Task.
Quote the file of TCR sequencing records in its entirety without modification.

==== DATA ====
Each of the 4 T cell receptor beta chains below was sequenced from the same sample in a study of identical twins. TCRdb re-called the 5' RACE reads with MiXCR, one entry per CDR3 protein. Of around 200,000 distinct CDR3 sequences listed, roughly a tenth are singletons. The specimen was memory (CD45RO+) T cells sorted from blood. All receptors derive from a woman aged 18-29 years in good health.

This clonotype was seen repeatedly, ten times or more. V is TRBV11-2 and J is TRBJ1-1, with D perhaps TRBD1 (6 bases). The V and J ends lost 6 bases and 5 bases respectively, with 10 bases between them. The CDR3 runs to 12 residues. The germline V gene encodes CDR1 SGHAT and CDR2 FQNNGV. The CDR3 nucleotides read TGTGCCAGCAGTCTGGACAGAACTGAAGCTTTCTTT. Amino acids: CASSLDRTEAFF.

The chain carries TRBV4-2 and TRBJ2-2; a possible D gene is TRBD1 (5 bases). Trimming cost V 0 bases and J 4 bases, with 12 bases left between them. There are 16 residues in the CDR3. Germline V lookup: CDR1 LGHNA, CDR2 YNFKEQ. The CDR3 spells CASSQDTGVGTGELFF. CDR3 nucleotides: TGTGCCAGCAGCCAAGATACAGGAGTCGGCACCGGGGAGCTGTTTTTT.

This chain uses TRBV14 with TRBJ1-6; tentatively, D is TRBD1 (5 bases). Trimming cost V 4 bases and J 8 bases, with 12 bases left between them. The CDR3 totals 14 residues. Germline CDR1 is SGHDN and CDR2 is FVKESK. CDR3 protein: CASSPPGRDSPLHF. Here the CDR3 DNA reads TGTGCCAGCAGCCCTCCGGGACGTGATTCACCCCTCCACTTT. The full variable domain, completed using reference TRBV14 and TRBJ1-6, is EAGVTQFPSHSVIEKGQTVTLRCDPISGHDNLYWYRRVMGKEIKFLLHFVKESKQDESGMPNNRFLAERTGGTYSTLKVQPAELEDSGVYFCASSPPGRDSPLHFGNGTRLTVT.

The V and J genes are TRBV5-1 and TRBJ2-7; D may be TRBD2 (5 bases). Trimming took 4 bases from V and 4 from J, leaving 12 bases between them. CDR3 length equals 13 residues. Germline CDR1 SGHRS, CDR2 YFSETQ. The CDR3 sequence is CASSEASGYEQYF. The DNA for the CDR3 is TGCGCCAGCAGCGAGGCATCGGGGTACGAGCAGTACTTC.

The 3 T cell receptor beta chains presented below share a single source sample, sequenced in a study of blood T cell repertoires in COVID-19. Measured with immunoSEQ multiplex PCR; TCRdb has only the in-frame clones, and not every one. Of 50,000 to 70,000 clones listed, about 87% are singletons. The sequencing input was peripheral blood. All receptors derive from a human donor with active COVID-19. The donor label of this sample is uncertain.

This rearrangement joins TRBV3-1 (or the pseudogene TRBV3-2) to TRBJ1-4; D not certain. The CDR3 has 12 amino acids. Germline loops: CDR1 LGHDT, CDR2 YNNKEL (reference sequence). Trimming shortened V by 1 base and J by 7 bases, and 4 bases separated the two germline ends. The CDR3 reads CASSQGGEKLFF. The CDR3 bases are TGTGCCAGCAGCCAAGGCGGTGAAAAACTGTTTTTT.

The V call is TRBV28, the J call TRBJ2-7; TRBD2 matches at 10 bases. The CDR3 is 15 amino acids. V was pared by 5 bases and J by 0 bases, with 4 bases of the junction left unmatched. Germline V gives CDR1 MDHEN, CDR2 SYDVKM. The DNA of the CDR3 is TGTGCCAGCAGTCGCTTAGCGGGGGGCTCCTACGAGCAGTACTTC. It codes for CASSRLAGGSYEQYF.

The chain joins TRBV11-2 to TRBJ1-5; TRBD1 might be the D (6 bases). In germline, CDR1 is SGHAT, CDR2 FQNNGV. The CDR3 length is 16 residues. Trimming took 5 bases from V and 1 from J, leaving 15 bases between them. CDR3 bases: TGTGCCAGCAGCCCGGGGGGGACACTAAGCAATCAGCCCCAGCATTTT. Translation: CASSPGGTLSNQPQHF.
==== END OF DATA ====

Each of the 4 T cell receptor beta chains below was sequenced from the same sample in a study of identical twins. TCRdb re-called the 5' RACE reads with MiXCR, one entry per CDR3 protein. Of around 200,000 distinct CDR3 sequences listed, roughly a tenth are singletons. The specimen was memory (CD45RO+) T cells sorted from blood. All receptors derive from a woman aged 18-29 years in good health.

This clonotype was seen repeatedly, ten times or more. V is TRBV11-2 and J is TRBJ1-1, with D perhaps TRBD1 (6 bases). The V and J ends lost 6 bases and 5 bases respectively, with 10 bases between them. The CDR3 runs to 12 residues. The germline V gene encodes CDR1 SGHAT and CDR2 FQNNGV. The CDR3 nucleotides read TGTGCCAGCAGTCTGGACAGAACTGAAGCTTTCTTT. Amino acids: CASSLDRTEAFF.

The chain carries TRBV4-2 and TRBJ2-2; a possible D gene is TRBD1 (5 bases). Trimming cost V 0 bases and J 4 bases, with 12 bases left between them. There are 16 residues in the CDR3. Germline V lookup: CDR1 LGHNA, CDR2 YNFKEQ. The CDR3 spells CASSQDTGVGTGELFF. CDR3 nucleotides: TGTGCCAGCAGCCAAGATACAGGAGTCGGCACCGGGGAGCTGTTTTTT.

This chain uses TRBV14 with TRBJ1-6; tentatively, D is TRBD1 (5 bases). Trimming cost V 4 bases and J 8 bases, with 12 bases left between them. The CDR3 totals 14 residues. Germline CDR1 is SGHDN and CDR2 is FVKESK. CDR3 protein: CASSPPGRDSPLHF. Here the CDR3 DNA reads TGTGCCAGCAGCCCTCCGGGACGTGATTCACCCCTCCACTTT. The full variable domain, completed using reference TRBV14 and TRBJ1-6, is EAGVTQFPSHSVIEKGQTVTLRCDPISGHDNLYWYRRVMGKEIKFLLHFVKESKQDESGMPNNRFLAERTGGTYSTLKVQPAELEDSGVYFCASSPPGRDSPLHFGNGTRLTVT.

The V and J genes are TRBV5-1 and TRBJ2-7; D may be TRBD2 (5 bases). Trimming took 4 bases from V and 4 from J, leaving 12 bases between them. CDR3 length equals 13 residues. Germline CDR1 SGHRS, CDR2 YFSETQ. The CDR3 sequence is CASSEASGYEQYF. The DNA for the CDR3 is TGCGCCAGCAGCGAGGCATCGGGGTACGAGCAGTACTTC.

The 3 T cell receptor beta chains presented below share a single source sample, sequenced in a study of blood T cell repertoires in COVID-19. Measured with immunoSEQ multiplex PCR; TCRdb has only the in-frame clones, and not every one. Of 50,000 to 70,000 clones listed, about 87% are singletons. The sequencing input was peripheral blood. All receptors derive from a human donor with active COVID-19. The donor label of this sample is uncertain.

This rearrangement joins TRBV3-1 (or the pseudogene TRBV3-2) to TRBJ1-4; D not certain. The CDR3 has 12 amino acids. Germline loops: CDR1 LGHDT, CDR2 YNNKEL (reference sequence). Trimming shortened V by 1 base and J by 7 bases, and 4 bases separated the two germline ends. The CDR3 reads CASSQGGEKLFF. The CDR3 bases are TGTGCCAGCAGCCAAGGCGGTGAAAAACTGTTTTTT.

The V call is TRBV28, the J call TRBJ2-7; TRBD2 matches at 10 bases. The CDR3 is 15 amino acids. V was pared by 5 bases and J by 0 bases, with 4 bases of the junction left unmatched. Germline V gives CDR1 MDHEN, CDR2 SYDVKM. The DNA of the CDR3 is TGTGCCAGCAGTCGCTTAGCGGGGGGCTCCTACGAGCAGTACTTC. It codes for CASSRLAGGSYEQYF.

The chain joins TRBV11-2 to TRBJ1-5; TRBD1 might be the D (6 bases). In germline, CDR1 is SGHAT, CDR2 FQNNGV. The CDR3 length is 16 residues. Trimming took 5 bases from V and 1 from J, leaving 15 bases between them. CDR3 bases: TGTGCCAGCAGCCCGGGGGGGACACTAAGCAATCAGCCCCAGCATTTT. Translation: CASSPGGTLSNQPQHF.